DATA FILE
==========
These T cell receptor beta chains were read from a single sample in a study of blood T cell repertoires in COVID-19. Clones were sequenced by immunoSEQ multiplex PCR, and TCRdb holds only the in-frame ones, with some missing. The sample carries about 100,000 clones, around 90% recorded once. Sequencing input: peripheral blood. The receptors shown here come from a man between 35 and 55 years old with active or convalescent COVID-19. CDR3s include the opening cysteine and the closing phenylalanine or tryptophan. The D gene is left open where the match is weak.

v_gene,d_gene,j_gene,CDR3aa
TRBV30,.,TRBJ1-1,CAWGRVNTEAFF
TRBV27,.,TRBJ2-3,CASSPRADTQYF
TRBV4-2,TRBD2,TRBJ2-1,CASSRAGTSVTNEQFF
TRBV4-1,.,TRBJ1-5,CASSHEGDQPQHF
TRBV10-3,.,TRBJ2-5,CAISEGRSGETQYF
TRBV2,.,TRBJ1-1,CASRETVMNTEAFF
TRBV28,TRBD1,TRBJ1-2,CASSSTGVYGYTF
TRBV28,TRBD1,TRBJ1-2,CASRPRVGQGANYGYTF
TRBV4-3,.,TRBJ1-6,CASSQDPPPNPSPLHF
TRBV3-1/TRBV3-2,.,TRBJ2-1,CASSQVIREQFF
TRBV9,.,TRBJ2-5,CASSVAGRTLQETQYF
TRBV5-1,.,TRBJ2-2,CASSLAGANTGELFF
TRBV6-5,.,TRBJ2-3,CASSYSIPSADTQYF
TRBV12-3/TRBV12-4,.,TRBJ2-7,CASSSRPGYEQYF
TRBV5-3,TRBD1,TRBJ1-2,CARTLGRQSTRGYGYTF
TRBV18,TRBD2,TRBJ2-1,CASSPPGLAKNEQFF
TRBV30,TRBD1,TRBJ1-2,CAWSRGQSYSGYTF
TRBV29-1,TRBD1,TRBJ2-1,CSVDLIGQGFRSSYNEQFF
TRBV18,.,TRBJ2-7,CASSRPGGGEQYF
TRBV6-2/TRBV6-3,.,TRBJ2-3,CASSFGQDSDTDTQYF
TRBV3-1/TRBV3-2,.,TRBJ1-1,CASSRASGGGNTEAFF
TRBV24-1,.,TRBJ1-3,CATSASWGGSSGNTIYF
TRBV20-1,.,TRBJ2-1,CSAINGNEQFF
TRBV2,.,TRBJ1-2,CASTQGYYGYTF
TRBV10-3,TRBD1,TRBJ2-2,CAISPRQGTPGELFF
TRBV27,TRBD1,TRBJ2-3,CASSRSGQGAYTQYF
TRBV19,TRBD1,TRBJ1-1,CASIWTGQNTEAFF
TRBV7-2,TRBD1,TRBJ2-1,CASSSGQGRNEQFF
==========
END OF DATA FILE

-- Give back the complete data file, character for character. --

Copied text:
These T cell receptor beta chains were read from a single sample in a study of blood T cell repertoires in COVID-19. Clones were sequenced by immunoSEQ multiplex PCR, and TCRdb holds only the in-frame ones, with some missing. The sample carries about 100,000 clones, around 90% recorded once. Sequencing input: peripheral blood. The receptors shown here come from a man between 35 and 55 years old with active or convalescent COVID-19. CDR3s include the opening cysteine and the closing phenylalanine or tryptophan. The D gene is left open where the match is weak.

v_gene,d_gene,j_gene,CDR3aa
TRBV30,.,TRBJ1-1,CAWGRVNTEAFF
TRBV27,.,TRBJ2-3,CASSPRADTQYF
TRBV4-2,TRBD2,TRBJ2-1,CASSRAGTSVTNEQFF
TRBV4-1,.,TRBJ1-5,CASSHEGDQPQHF
TRBV10-3,.,TRBJ2-5,CAISEGRSGETQYF
TRBV2,.,TRBJ1-1,CASRETVMNTEAFF
TRBV28,TRBD1,TRBJ1-2,CASSSTGVYGYTF
TRBV28,TRBD1,TRBJ1-2,CASRPRVGQGANYGYTF
TRBV4-3,.,TRBJ1-6,CASSQDPPPNPSPLHF
TRBV3-1/TRBV3-2,.,TRBJ2-1,CASSQVIREQFF
TRBV9,.,TRBJ2-5,CASSVAGRTLQETQYF
TRBV5-1,.,TRBJ2-2,CASSLAGANTGELFF
TRBV6-5,.,TRBJ2-3,CASSYSIPSADTQYF
TRBV12-3/TRBV12-4,.,TRBJ2-7,CASSSRPGYEQYF
TRBV5-3,TRBD1,TRBJ1-2,CARTLGRQSTRGYGYTF
TRBV18,TRBD2,TRBJ2-1,CASSPPGLAKNEQFF
TRBV30,TRBD1,TRBJ1-2,CAWSRGQSYSGYTF
TRBV29-1,TRBD1,TRBJ2-1,CSVDLIGQGFRSSYNEQFF
TRBV18,.,TRBJ2-7,CASSRPGGGEQYF
TRBV6-2/TRBV6-3,.,TRBJ2-3,CASSFGQDSDTDTQYF
TRBV3-1/TRBV3-2,.,TRBJ1-1,CASSRASGGGNTEAFF
TRBV24-1,.,TRBJ1-3,CATSASWGGSSGNTIYF
TRBV20-1,.,TRBJ2-1,CSAINGNEQFF
TRBV2,.,TRBJ1-2,CASTQGYYGYTF
TRBV10-3,TRBD1,TRBJ2-2,CAISPRQGTPGELFF
TRBV27,TRBD1,TRBJ2-3,CASSRSGQGAYTQYF
TRBV19,TRBD1,TRBJ1-1,CASIWTGQNTEAFF
TRBV7-2,TRBD1,TRBJ2-1,CASSSGQGRNEQFF